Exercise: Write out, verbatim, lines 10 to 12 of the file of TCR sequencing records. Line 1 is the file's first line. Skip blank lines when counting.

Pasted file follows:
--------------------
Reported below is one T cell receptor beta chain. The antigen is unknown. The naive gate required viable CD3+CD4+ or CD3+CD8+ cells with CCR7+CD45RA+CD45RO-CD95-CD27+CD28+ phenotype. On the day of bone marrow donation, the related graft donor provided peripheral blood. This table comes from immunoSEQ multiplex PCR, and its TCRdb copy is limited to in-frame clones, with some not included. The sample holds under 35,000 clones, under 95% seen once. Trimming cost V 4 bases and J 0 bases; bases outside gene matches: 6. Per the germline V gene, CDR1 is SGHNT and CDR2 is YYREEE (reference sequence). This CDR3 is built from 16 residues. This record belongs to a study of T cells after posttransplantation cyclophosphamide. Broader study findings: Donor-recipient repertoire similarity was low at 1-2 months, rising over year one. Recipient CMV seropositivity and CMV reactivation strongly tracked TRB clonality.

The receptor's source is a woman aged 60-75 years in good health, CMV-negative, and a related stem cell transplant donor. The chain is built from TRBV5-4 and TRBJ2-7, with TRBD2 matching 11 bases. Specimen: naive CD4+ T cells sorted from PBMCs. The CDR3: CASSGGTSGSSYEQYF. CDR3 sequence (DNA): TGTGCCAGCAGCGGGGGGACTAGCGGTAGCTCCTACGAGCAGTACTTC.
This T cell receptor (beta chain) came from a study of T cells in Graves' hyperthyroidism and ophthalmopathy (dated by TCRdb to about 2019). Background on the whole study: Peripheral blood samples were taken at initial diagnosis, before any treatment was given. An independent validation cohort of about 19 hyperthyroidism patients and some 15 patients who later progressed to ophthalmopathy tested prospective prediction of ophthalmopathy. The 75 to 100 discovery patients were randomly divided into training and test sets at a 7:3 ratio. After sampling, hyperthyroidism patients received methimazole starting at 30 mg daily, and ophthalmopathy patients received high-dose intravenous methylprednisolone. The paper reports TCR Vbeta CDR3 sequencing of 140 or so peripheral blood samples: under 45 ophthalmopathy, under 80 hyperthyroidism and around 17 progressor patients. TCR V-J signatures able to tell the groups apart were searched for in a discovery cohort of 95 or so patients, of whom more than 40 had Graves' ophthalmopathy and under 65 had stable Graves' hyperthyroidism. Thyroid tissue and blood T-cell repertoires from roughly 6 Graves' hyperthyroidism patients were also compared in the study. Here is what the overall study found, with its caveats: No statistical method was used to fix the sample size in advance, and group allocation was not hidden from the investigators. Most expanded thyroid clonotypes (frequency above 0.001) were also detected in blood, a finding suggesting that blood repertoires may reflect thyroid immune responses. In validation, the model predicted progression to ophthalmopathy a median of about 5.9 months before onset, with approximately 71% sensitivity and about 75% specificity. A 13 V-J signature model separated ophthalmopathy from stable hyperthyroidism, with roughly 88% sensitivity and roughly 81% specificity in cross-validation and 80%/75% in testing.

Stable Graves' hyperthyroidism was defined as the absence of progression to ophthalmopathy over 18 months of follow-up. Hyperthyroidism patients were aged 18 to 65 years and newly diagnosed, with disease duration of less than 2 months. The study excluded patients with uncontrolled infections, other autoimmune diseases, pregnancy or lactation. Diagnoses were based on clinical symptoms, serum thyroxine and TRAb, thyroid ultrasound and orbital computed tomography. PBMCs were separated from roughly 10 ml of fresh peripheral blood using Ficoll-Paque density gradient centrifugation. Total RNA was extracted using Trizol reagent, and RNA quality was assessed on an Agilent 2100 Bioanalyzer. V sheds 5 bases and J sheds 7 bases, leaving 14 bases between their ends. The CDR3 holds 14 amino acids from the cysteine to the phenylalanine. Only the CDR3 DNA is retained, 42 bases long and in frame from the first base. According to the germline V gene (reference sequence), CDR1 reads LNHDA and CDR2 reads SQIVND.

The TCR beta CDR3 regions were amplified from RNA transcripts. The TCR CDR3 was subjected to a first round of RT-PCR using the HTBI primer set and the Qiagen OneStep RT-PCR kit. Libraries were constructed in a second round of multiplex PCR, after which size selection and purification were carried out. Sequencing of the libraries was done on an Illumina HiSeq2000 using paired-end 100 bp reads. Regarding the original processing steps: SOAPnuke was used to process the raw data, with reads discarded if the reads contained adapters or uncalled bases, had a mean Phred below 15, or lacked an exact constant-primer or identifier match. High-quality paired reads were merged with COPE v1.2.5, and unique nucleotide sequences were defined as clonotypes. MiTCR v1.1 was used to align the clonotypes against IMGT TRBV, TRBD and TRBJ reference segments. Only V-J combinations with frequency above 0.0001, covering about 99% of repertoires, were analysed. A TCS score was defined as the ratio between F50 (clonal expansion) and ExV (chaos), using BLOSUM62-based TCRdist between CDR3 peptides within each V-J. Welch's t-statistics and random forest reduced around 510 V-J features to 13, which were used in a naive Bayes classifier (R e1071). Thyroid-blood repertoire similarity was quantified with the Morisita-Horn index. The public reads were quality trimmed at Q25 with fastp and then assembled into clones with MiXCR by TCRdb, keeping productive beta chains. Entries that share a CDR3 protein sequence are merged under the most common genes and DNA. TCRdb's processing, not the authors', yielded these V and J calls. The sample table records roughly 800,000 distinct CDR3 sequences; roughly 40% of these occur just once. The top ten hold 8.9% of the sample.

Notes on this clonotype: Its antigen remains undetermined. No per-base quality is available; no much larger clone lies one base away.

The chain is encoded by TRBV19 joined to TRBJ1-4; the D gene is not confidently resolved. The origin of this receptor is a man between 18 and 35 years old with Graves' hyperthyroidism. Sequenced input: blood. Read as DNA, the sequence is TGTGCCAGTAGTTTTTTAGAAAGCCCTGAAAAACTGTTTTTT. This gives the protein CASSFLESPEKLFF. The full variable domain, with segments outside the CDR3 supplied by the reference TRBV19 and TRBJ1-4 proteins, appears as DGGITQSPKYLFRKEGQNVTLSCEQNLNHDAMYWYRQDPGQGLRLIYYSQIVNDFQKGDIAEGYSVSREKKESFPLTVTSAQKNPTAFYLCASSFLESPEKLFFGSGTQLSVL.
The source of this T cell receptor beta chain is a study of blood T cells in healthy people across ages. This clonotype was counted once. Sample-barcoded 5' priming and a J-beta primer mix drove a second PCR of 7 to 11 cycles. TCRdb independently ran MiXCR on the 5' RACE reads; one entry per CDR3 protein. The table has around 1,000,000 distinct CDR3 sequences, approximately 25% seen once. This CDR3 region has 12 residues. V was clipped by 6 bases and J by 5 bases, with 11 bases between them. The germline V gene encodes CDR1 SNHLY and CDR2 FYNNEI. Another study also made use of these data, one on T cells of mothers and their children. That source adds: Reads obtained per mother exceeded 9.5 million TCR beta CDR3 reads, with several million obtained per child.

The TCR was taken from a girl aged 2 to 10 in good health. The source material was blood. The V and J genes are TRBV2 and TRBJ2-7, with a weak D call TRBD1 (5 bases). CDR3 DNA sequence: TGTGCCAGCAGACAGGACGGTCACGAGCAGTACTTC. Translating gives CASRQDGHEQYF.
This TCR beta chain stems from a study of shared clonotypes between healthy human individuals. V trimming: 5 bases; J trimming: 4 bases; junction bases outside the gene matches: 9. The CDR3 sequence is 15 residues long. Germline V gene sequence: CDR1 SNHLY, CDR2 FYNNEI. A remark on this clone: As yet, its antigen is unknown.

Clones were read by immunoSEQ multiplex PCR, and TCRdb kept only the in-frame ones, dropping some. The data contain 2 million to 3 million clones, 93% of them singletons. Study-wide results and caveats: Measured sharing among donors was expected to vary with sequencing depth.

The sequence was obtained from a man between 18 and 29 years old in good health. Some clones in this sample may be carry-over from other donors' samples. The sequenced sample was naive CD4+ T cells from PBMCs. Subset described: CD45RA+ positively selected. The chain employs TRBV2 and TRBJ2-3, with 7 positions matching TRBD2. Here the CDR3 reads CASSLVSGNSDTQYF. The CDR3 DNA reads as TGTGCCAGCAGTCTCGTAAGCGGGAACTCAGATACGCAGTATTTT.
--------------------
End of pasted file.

This TCR beta chain stems from a study of shared clonotypes between healthy human individuals. V trimming: 5 bases; J trimming: 4 bases; junction bases outside the gene matches: 9. The CDR3 sequence is 15 residues long. Germline V gene sequence: CDR1 SNHLY, CDR2 FYNNEI. A remark on this clone: As yet, its antigen is unknown.

Clones were read by immunoSEQ multiplex PCR, and TCRdb kept only the in-frame ones, dropping some. The data contain 2 million to 3 million clones, 93% of them singletons. Study-wide results and caveats: Measured sharing among donors was expected to vary with sequencing depth.

The sequence was obtained from a man between 18 and 29 years old in good health. Some clones in this sample may be carry-over from other donors' samples. The sequenced sample was naive CD4+ T cells from PBMCs. Subset described: CD45RA+ positively selected. The chain employs TRBV2 and TRBJ2-3, with 7 positions matching TRBD2. Here the CDR3 reads CASSLVSGNSDTQYF. The CDR3 DNA reads as TGTGCCAGCAGTCTCGTAAGCGGGAACTCAGATACGCAGTATTTT.